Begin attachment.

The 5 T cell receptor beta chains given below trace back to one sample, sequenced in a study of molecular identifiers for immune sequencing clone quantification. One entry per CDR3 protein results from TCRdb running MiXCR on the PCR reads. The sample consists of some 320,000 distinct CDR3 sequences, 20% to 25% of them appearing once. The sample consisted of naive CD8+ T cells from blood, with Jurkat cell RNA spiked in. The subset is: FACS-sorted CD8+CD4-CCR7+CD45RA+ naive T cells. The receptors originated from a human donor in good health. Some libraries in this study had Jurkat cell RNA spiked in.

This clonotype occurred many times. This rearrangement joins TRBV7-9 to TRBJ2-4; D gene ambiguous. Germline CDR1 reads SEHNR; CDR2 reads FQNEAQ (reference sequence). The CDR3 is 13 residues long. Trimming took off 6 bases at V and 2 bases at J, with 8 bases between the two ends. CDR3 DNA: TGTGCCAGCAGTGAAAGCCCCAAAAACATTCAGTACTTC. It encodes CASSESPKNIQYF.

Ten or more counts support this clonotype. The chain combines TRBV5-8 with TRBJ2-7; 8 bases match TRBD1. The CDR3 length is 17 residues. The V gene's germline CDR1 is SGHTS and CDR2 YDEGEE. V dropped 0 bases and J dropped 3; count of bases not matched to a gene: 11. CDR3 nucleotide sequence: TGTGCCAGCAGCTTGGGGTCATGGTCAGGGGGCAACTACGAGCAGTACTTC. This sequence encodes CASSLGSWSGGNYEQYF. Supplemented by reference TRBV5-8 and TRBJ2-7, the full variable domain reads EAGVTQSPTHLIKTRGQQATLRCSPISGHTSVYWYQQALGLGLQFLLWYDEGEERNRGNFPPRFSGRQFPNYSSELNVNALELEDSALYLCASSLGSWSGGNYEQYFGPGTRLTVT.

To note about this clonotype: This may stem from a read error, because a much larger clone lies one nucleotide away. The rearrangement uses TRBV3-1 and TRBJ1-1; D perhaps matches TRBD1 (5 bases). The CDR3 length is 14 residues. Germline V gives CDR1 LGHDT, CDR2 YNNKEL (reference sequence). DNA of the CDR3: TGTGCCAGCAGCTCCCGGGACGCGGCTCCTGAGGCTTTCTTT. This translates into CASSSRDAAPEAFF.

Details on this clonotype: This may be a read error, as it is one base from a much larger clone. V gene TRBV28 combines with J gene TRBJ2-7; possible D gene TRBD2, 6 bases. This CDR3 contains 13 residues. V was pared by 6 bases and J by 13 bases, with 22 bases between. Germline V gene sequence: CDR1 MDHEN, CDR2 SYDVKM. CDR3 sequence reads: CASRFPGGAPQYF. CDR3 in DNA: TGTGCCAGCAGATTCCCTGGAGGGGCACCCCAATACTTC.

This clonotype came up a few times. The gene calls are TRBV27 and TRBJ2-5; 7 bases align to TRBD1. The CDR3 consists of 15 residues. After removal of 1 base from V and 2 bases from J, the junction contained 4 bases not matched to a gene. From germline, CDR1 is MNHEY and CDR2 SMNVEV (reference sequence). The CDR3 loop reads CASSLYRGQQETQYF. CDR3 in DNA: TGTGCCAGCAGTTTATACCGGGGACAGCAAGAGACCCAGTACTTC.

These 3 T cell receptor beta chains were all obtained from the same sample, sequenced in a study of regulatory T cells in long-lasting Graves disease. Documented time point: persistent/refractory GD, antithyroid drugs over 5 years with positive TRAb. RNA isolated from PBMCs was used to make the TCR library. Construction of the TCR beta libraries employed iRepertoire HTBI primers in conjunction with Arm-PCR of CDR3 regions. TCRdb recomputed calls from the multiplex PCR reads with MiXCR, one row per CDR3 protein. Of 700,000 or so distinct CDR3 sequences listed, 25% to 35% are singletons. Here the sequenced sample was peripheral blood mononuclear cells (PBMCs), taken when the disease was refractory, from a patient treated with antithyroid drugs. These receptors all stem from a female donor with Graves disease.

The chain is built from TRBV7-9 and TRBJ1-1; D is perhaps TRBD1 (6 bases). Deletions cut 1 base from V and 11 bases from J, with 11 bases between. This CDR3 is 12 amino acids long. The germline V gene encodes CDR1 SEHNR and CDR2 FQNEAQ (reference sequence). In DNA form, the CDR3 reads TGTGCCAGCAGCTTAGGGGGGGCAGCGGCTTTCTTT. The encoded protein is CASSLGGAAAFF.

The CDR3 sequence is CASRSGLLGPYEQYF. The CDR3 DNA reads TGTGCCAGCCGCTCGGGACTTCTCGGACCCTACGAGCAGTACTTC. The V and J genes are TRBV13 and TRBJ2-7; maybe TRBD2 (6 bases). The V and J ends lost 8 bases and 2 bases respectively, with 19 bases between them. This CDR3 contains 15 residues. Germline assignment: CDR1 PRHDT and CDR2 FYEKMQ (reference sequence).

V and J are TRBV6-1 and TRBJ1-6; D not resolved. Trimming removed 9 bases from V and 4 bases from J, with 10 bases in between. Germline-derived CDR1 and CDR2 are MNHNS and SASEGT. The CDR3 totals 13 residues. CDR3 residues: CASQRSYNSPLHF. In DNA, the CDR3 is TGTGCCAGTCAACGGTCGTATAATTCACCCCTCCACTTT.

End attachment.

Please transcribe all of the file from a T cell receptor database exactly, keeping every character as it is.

The 5 T cell receptor beta chains given below trace back to one sample, sequenced in a study of molecular identifiers for immune sequencing clone quantification. One entry per CDR3 protein results from TCRdb running MiXCR on the PCR reads. The sample consists of some 320,000 distinct CDR3 sequences, 20% to 25% of them appearing once. The sample consisted of naive CD8+ T cells from blood, with Jurkat cell RNA spiked in. The subset is: FACS-sorted CD8+CD4-CCR7+CD45RA+ naive T cells. The receptors originated from a human donor in good health. Some libraries in this study had Jurkat cell RNA spiked in.

This clonotype occurred many times. This rearrangement joins TRBV7-9 to TRBJ2-4; D gene ambiguous. Germline CDR1 reads SEHNR; CDR2 reads FQNEAQ (reference sequence). The CDR3 is 13 residues long. Trimming took off 6 bases at V and 2 bases at J, with 8 bases between the two ends. CDR3 DNA: TGTGCCAGCAGTGAAAGCCCCAAAAACATTCAGTACTTC. It encodes CASSESPKNIQYF.

Ten or more counts support this clonotype. The chain combines TRBV5-8 with TRBJ2-7; 8 bases match TRBD1. The CDR3 length is 17 residues. The V gene's germline CDR1 is SGHTS and CDR2 YDEGEE. V dropped 0 bases and J dropped 3; count of bases not matched to a gene: 11. CDR3 nucleotide sequence: TGTGCCAGCAGCTTGGGGTCATGGTCAGGGGGCAACTACGAGCAGTACTTC. This sequence encodes CASSLGSWSGGNYEQYF. Supplemented by reference TRBV5-8 and TRBJ2-7, the full variable domain reads EAGVTQSPTHLIKTRGQQATLRCSPISGHTSVYWYQQALGLGLQFLLWYDEGEERNRGNFPPRFSGRQFPNYSSELNVNALELEDSALYLCASSLGSWSGGNYEQYFGPGTRLTVT.

To note about this clonotype: This may stem from a read error, because a much larger clone lies one nucleotide away. The rearrangement uses TRBV3-1 and TRBJ1-1; D perhaps matches TRBD1 (5 bases). The CDR3 length is 14 residues. Germline V gives CDR1 LGHDT, CDR2 YNNKEL (reference sequence). DNA of the CDR3: TGTGCCAGCAGCTCCCGGGACGCGGCTCCTGAGGCTTTCTTT. This translates into CASSSRDAAPEAFF.

Details on this clonotype: This may be a read error, as it is one base from a much larger clone. V gene TRBV28 combines with J gene TRBJ2-7; possible D gene TRBD2, 6 bases. This CDR3 contains 13 residues. V was pared by 6 bases and J by 13 bases, with 22 bases between. Germline V gene sequence: CDR1 MDHEN, CDR2 SYDVKM. CDR3 sequence reads: CASRFPGGAPQYF. CDR3 in DNA: TGTGCCAGCAGATTCCCTGGAGGGGCACCCCAATACTTC.

This clonotype came up a few times. The gene calls are TRBV27 and TRBJ2-5; 7 bases align to TRBD1. The CDR3 consists of 15 residues. After removal of 1 base from V and 2 bases from J, the junction contained 4 bases not matched to a gene. From germline, CDR1 is MNHEY and CDR2 SMNVEV (reference sequence). The CDR3 loop reads CASSLYRGQQETQYF. CDR3 in DNA: TGTGCCAGCAGTTTATACCGGGGACAGCAAGAGACCCAGTACTTC.

These 3 T cell receptor beta chains were all obtained from the same sample, sequenced in a study of regulatory T cells in long-lasting Graves disease. Documented time point: persistent/refractory GD, antithyroid drugs over 5 years with positive TRAb. RNA isolated from PBMCs was used to make the TCR library. Construction of the TCR beta libraries employed iRepertoire HTBI primers in conjunction with Arm-PCR of CDR3 regions. TCRdb recomputed calls from the multiplex PCR reads with MiXCR, one row per CDR3 protein. Of 700,000 or so distinct CDR3 sequences listed, 25% to 35% are singletons. Here the sequenced sample was peripheral blood mononuclear cells (PBMCs), taken when the disease was refractory, from a patient treated with antithyroid drugs. These receptors all stem from a female donor with Graves disease.

The chain is built from TRBV7-9 and TRBJ1-1; D is perhaps TRBD1 (6 bases). Deletions cut 1 base from V and 11 bases from J, with 11 bases between. This CDR3 is 12 amino acids long. The germline V gene encodes CDR1 SEHNR and CDR2 FQNEAQ (reference sequence). In DNA form, the CDR3 reads TGTGCCAGCAGCTTAGGGGGGGCAGCGGCTTTCTTT. The encoded protein is CASSLGGAAAFF.

The CDR3 sequence is CASRSGLLGPYEQYF. The CDR3 DNA reads TGTGCCAGCCGCTCGGGACTTCTCGGACCCTACGAGCAGTACTTC. The V and J genes are TRBV13 and TRBJ2-7; maybe TRBD2 (6 bases). The V and J ends lost 8 bases and 2 bases respectively, with 19 bases between them. This CDR3 contains 15 residues. Germline assignment: CDR1 PRHDT and CDR2 FYEKMQ (reference sequence).

V and J are TRBV6-1 and TRBJ1-6; D not resolved. Trimming removed 9 bases from V and 4 bases from J, with 10 bases in between. Germline-derived CDR1 and CDR2 are MNHNS and SASEGT. The CDR3 totals 13 residues. CDR3 residues: CASQRSYNSPLHF. In DNA, the CDR3 is TGTGCCAGTCAACGGTCGTATAATTCACCCCTCCACTTT.